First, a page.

Suppose you are having a parent-teacher conference, it’s the end of the first six weeks, and the parent says, “Has my child learned much in your class? Are the kids really learning anything important from the subject you teach?” How would you answer? What would you say? On what would you base your answer?

In 2009, the two of us began investigating the subject of learning. We wondered if a deeper understanding of human learning could inform a better design of teacher-developed lessons and student practice. At the same time, we were sharing our learning journey about learning with teachers who attended our professional development sessions.  About five years later, we realized that our teachers were designing great lessons, getting excellent results, but we had not really defined learning itself. It was a definition we had taken for granted. When we were pressed to answer this for ourselves, we were in trouble. As we begin In a series of articles on learning sciences, we thought it best to start with an answer to “What does it mean to have learned?” and “How do we know it happened?” The following summarizes our thinking.

  1. Measured – Learning is inferred by a measured, visible demonstration of memory retrieval and application. The measurement might simply be in a conversation or it could be a test but it is an inferred judgment that we make based on some kind of measurement and we do it all the time. When we converse with someone, we expect them to participate with knowledge that they can recall. We infer that they learned based on their responses. In a classroom we make inferences about learning from student responses, projects, or completed assignments. While a baseline would be helpful, we usually infer learning as though there was a baseline – there was once a blank slate, so to speak.
  2. Durable – If a student has really learned something, we want them to remember it over time – even into adulthood. Unfortunately, the brain is wired to forget, not to remember. This has implications for learning and measurement. For learning it means that we need spaced memory retrieval – spaced repetition. It also means that learning must be measured multiple times over time. The nice thing about measuring learning is that the process of measurement is a learning activity in itself. The act of remembering and applying strengthens the memory. Measurement also provides feedback.
  3. Flexible – To have learned also means that knowledge can be recalled in different contexts and used in a variety of ways and circumstances. Unfortunately, our brains look for the path of least resistance, which generally means the memory path most frequently taken. Using the same neuronal pathway again and again narrows the range of circumstances in which we can recall and use a memory. As a result, both practice and measurement needs to be varied. It can range from a multiple-choice test, to a project or essay, to a conversation. One type of measurement is both insufficient and unfair.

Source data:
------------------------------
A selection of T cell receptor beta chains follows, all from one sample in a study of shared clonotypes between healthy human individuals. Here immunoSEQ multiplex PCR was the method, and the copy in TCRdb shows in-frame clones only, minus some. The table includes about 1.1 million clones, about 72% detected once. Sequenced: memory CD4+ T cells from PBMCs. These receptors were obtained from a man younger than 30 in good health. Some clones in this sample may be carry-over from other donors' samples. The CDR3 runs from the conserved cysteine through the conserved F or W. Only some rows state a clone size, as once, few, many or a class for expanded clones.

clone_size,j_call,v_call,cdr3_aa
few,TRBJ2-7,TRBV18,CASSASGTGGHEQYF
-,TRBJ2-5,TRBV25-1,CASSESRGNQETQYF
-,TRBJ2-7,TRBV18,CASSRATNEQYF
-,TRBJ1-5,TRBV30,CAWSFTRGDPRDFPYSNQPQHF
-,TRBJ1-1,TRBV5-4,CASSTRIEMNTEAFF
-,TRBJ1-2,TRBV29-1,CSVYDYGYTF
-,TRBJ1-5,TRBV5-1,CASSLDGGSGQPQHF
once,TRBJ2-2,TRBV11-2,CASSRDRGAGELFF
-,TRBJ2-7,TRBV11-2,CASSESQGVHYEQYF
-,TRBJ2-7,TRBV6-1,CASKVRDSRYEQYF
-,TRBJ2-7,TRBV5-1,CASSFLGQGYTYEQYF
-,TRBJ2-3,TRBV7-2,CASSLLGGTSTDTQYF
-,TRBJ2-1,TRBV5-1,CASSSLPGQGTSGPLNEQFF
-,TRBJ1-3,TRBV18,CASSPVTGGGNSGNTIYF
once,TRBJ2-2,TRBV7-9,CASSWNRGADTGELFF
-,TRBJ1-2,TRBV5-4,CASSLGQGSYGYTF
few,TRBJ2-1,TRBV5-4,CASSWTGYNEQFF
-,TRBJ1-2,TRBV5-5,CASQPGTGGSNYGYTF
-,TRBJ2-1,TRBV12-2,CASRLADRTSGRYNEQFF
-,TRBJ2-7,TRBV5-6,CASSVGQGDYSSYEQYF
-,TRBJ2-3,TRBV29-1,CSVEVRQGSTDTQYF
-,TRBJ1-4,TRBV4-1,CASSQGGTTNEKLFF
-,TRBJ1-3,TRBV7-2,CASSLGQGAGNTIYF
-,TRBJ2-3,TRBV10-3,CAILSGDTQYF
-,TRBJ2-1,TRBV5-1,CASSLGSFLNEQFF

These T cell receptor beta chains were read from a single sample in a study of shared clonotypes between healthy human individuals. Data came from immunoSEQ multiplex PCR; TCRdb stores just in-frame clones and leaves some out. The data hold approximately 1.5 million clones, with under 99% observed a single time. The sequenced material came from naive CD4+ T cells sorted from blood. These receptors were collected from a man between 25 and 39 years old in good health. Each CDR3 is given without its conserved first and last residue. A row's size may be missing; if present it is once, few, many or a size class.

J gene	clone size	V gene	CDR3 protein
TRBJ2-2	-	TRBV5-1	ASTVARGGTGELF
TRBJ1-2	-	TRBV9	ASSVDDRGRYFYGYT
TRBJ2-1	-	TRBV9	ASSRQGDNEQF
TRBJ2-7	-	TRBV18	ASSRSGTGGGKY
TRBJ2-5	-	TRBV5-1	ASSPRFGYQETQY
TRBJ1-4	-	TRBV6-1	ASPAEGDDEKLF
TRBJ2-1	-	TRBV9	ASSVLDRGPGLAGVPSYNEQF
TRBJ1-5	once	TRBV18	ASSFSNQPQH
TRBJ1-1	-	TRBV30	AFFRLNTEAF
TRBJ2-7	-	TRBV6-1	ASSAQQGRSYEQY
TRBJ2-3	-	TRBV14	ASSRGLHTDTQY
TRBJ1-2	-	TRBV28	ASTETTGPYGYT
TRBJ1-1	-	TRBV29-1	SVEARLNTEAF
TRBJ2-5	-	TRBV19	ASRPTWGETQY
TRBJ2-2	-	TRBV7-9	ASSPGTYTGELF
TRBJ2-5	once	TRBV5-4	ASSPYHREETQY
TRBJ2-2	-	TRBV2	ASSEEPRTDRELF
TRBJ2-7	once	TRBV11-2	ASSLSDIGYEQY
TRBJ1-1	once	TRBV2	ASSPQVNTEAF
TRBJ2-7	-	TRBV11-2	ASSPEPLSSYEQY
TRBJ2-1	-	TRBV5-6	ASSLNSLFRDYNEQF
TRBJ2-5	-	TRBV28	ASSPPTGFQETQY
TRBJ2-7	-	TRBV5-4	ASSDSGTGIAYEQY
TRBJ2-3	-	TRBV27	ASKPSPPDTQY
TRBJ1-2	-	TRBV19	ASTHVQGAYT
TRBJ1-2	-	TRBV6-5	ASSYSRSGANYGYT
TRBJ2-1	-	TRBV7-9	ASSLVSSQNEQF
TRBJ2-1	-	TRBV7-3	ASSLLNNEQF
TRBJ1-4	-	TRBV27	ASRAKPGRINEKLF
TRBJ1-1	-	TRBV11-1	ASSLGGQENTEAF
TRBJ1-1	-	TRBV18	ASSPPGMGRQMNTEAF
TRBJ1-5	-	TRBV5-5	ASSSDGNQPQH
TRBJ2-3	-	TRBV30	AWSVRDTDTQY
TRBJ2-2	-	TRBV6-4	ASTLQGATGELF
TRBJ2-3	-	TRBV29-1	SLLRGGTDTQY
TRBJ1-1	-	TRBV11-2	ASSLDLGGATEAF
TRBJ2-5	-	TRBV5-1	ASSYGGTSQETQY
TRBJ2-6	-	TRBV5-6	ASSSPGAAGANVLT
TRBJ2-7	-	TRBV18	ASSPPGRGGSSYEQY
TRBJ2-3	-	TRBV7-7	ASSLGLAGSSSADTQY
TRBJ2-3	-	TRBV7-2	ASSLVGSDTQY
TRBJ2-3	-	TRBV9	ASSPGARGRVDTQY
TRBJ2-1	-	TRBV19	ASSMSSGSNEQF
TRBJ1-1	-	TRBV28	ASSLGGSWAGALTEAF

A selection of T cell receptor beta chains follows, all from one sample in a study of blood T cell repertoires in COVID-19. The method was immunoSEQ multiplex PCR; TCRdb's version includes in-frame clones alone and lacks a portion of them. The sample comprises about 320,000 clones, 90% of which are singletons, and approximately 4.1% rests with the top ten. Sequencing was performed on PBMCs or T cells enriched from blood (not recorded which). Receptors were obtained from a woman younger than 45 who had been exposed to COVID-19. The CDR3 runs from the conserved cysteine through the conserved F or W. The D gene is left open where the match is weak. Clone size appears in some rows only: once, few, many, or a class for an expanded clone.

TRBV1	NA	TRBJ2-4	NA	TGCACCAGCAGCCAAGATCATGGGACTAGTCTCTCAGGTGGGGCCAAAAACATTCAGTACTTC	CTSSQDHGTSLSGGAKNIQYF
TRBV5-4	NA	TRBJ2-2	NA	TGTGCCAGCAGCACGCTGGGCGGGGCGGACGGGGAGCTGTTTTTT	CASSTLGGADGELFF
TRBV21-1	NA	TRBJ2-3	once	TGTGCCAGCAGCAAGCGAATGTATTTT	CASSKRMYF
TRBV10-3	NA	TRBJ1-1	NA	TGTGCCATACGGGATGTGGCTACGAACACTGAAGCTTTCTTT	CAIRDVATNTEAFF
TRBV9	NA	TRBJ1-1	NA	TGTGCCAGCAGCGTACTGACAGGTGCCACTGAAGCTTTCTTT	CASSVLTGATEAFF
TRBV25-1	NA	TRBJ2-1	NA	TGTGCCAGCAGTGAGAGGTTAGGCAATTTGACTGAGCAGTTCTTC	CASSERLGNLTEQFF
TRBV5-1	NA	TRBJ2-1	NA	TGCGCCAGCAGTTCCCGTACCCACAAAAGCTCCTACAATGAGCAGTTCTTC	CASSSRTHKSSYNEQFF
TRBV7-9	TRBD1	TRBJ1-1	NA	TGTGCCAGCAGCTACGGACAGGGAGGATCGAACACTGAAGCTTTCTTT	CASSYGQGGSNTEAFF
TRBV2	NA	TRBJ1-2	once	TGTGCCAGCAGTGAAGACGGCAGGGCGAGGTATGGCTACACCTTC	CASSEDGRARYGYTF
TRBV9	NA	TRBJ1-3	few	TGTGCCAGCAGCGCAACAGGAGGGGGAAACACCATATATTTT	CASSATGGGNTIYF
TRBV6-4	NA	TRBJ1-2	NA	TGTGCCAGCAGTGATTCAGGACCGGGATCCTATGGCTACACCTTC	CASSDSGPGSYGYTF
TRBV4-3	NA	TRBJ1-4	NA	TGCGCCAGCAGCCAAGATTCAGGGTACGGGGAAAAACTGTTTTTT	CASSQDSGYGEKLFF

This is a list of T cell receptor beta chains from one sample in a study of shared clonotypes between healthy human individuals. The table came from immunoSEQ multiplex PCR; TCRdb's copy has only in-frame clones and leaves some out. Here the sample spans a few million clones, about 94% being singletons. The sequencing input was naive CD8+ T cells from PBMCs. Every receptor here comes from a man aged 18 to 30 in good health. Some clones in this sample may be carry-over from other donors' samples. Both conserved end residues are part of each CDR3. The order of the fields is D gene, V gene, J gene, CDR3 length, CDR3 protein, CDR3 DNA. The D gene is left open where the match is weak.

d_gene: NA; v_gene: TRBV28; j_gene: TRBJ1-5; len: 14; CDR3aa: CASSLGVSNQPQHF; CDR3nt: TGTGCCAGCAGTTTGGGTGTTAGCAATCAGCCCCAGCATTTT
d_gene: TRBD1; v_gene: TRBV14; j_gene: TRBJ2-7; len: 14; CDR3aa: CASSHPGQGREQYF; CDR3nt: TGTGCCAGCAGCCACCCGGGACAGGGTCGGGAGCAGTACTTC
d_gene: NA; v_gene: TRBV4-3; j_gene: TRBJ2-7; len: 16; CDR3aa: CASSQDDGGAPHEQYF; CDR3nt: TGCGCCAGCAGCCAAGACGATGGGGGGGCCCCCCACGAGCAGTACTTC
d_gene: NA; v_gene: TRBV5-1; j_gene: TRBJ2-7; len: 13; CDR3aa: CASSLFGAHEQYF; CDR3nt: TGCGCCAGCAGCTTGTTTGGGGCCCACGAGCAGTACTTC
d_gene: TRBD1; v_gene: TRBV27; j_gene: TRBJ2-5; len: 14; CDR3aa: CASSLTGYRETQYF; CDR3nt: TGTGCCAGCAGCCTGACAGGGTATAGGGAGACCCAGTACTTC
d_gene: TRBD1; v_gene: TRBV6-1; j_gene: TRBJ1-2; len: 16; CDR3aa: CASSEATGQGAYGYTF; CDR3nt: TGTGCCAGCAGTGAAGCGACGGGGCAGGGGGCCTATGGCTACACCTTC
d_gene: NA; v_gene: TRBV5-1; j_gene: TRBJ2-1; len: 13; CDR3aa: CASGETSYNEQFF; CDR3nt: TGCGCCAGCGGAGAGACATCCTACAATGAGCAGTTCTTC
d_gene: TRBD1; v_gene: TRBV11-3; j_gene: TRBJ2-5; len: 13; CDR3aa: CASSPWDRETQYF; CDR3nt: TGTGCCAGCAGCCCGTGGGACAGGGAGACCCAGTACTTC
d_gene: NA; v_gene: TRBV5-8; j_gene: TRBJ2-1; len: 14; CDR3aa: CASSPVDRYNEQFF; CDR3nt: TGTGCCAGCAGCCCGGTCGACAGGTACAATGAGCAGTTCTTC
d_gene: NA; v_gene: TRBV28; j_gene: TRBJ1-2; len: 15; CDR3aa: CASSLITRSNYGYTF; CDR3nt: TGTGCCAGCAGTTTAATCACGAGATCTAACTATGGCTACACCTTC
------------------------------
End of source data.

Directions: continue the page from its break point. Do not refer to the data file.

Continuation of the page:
4. Learning is sustainable and has two parts. It is the desire to learn more and the ability to pursue it successfully but how does one measure desire? In our case we encourage teachers to provide post lesson activities that a student can choose to do. Choosing is an indication of interest and desire. Then the question is whether the student finishes successfully – knows how to learn. This idea of having both an interest in learning and an ability to learn is becoming more and more important in preparing students for a world that includes accelerating rates of change.

Certain knowledge or skills may have other requirements. For example, something like computation within a certain range of problems and phonics both require a certain amount of automaticity. Any expert in a field requires automaticity over a great range of skills and knowledge required by that field but we view that as an extension of durability.  Keeping these characteristics of learning in mind can help us design better learning opportunities for students.

They also help explain why certain effect sizes of John Hattie’s are ranked so high. Something like having a strategy to use prior knowledge in a lesson helps durability through repetition, flexibility through association, and sustainability because the linking of prior knowledge to new knowledge creates meaning. Framing the design of learning against these characteristics makes the design process both easier and more effective.

Now, going back to that parent-teacher conference, here’s a possible answer. “Based on measurements of the content of our last six weeks, I’d say that, at the present time, it appears that your child has learned a great deal about our subject matter. In fact, right now, by measurements of his class work, his participation and collaboration, and some assessments, he’s learned about 80% of the material we’ve been covering. It’s a little early to know whether he’s sustaining that new knowledge, but we will keep refreshing it and bringing it back in new ways, to make sure the important concepts are retained. We will also try to make sure that what we are learning is flexible and can be useful in different contexts. I really hope he’s going to pursue some further study on his own of one of the topics I’ve introduced. Then we will know that his learning is going to be sustained over time and useful to him as he matures into a good citizen. For now, I’d say he’s learning a lot about the subject we are studying. When we meet again, in six more weeks, we will review this first six weeks and see if he’s curious and working independently. Then we know he’s learning and not just filling in the blanks to get through the course. My goal for your child is lifelong learning-durable, flexible, and sustainable. I can assure you that he’s on track for that right now.”